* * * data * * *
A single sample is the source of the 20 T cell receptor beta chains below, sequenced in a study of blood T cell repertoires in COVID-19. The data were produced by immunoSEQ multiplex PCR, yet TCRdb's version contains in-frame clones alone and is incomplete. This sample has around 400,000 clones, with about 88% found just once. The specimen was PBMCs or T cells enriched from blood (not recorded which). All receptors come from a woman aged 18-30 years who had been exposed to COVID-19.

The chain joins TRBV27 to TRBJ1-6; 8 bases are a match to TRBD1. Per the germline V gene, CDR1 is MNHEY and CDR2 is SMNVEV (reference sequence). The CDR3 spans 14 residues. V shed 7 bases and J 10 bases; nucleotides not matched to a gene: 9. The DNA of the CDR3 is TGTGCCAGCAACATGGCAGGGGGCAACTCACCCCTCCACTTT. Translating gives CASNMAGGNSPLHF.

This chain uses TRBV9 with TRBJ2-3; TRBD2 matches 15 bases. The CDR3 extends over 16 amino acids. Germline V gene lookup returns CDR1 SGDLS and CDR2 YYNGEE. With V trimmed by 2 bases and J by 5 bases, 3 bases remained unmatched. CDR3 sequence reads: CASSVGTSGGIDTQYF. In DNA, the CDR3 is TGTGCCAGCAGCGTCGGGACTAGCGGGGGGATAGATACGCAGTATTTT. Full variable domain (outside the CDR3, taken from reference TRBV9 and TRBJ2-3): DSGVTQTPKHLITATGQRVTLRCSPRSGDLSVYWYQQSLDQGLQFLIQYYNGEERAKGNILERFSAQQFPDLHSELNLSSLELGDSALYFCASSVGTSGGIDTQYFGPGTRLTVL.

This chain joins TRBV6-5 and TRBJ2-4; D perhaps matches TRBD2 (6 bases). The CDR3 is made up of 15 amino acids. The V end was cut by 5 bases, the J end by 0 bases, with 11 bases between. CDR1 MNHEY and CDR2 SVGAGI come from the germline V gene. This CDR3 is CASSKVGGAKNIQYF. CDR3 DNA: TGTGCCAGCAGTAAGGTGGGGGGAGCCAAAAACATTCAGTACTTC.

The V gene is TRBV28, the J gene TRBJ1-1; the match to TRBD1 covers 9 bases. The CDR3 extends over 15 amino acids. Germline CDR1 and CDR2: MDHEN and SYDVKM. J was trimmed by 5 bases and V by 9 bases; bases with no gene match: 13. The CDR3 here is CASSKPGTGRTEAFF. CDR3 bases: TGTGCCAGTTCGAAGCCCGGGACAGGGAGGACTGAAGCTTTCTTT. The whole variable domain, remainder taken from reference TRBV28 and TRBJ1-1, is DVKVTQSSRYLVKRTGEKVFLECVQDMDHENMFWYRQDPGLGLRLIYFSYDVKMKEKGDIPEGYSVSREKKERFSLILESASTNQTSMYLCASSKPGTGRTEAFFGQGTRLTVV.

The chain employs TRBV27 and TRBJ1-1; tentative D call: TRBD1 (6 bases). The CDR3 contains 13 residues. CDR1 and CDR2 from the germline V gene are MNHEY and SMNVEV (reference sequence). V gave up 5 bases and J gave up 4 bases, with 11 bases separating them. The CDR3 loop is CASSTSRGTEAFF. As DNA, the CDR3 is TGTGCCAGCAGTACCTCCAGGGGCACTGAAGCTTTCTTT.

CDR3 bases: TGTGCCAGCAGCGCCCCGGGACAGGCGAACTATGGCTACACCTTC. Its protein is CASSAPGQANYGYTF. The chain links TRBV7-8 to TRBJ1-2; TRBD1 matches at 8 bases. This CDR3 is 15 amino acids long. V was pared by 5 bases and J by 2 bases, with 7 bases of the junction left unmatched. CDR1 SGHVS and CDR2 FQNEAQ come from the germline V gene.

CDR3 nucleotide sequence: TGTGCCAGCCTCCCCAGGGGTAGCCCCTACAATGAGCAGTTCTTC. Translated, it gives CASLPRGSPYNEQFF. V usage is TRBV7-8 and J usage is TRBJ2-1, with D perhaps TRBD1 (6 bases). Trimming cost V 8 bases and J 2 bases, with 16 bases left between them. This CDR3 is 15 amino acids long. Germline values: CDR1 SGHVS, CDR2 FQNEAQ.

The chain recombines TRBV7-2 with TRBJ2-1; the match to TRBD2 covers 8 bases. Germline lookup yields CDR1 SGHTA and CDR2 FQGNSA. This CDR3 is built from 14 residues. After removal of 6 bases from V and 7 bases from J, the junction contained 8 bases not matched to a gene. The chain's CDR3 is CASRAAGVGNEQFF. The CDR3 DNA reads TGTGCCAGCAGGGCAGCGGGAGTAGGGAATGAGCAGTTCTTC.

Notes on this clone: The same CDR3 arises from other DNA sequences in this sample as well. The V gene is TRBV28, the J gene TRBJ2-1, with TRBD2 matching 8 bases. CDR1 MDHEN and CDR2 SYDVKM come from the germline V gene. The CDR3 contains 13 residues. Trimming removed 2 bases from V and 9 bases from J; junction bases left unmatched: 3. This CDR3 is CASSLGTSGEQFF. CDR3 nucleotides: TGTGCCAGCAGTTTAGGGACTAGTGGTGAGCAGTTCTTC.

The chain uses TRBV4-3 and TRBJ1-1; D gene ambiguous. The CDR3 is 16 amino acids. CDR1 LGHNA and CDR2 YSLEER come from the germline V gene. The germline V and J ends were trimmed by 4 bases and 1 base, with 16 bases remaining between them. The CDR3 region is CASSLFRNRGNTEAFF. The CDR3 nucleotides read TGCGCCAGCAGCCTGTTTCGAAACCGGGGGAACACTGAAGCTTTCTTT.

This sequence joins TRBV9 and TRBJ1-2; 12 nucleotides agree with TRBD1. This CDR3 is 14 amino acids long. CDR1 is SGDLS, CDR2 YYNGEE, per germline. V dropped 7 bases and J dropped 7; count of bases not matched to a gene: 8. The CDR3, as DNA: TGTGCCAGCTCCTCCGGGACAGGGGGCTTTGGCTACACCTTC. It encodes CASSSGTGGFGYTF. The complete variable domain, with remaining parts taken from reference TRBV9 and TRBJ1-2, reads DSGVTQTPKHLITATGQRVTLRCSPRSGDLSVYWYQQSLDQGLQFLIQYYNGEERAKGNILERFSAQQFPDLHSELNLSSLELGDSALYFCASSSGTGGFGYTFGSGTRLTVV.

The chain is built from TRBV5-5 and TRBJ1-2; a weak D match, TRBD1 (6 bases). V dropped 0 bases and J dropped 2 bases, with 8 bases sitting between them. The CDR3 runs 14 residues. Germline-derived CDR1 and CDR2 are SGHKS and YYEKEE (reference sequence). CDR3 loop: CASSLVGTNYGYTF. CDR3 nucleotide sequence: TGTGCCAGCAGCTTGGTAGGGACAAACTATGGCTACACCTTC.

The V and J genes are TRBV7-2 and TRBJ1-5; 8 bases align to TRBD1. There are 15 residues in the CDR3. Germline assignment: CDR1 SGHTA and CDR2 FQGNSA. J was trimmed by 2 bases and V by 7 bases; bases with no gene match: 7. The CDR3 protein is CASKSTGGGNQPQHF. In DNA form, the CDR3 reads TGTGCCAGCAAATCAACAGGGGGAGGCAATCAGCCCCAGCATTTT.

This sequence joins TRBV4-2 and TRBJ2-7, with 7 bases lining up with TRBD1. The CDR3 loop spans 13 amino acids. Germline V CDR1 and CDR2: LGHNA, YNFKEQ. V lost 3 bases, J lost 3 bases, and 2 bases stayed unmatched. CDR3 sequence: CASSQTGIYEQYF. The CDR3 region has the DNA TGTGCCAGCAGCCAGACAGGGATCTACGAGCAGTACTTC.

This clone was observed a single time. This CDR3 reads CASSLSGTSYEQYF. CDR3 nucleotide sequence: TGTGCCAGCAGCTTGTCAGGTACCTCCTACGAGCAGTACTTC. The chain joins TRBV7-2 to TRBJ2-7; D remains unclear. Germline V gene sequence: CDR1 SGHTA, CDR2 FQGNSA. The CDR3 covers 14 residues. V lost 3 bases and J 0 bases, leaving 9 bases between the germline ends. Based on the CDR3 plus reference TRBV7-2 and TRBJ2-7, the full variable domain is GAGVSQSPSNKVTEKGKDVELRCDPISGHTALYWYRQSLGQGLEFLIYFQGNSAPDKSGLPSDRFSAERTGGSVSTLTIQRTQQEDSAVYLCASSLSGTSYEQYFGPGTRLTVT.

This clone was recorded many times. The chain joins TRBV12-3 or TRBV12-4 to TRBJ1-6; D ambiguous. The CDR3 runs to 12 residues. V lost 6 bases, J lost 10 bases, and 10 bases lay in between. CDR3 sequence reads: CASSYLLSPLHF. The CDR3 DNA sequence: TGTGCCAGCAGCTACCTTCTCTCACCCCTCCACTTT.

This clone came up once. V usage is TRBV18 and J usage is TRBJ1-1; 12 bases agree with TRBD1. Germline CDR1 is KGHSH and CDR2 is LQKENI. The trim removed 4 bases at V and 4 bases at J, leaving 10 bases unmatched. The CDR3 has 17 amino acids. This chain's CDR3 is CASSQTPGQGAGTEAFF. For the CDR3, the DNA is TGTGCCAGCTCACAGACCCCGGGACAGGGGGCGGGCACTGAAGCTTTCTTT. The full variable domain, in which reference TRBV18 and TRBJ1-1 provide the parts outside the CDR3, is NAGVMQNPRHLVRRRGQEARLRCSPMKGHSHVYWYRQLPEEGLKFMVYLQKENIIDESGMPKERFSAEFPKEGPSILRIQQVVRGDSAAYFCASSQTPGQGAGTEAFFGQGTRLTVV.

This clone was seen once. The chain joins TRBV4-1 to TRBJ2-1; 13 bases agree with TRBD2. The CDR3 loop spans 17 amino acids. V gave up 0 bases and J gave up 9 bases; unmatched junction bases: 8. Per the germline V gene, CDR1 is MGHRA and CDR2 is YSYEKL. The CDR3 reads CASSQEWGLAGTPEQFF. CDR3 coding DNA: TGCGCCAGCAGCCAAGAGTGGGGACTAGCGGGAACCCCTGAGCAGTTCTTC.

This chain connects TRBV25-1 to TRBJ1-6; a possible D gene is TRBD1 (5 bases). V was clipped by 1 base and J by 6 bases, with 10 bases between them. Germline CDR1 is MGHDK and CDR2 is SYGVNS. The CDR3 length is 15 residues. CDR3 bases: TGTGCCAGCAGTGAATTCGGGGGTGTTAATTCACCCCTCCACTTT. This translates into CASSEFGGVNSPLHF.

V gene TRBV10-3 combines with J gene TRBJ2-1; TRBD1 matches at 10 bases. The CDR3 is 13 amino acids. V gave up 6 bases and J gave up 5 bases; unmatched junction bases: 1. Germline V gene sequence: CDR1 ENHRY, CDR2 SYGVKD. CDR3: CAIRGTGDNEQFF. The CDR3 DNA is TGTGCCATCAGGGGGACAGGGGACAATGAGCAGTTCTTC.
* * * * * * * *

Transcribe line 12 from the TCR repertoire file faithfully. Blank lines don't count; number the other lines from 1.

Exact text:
This sequence joins TRBV9 and TRBJ1-2; 12 nucleotides agree with TRBD1. This CDR3 is 14 amino acids long. CDR1 is SGDLS, CDR2 YYNGEE, per germline. V dropped 7 bases and J dropped 7; count of bases not matched to a gene: 8. The CDR3, as DNA: TGTGCCAGCTCCTCCGGGACAGGGGGCTTTGGCTACACCTTC. It encodes CASSSGTGGFGYTF. The complete variable domain, with remaining parts taken from reference TRBV9 and TRBJ1-2, reads DSGVTQTPKHLITATGQRVTLRCSPRSGDLSVYWYQQSLDQGLQFLIQYYNGEERAKGNILERFSAQQFPDLHSELNLSSLELGDSALYFCASSSGTGGFGYTFGSGTRLTVV.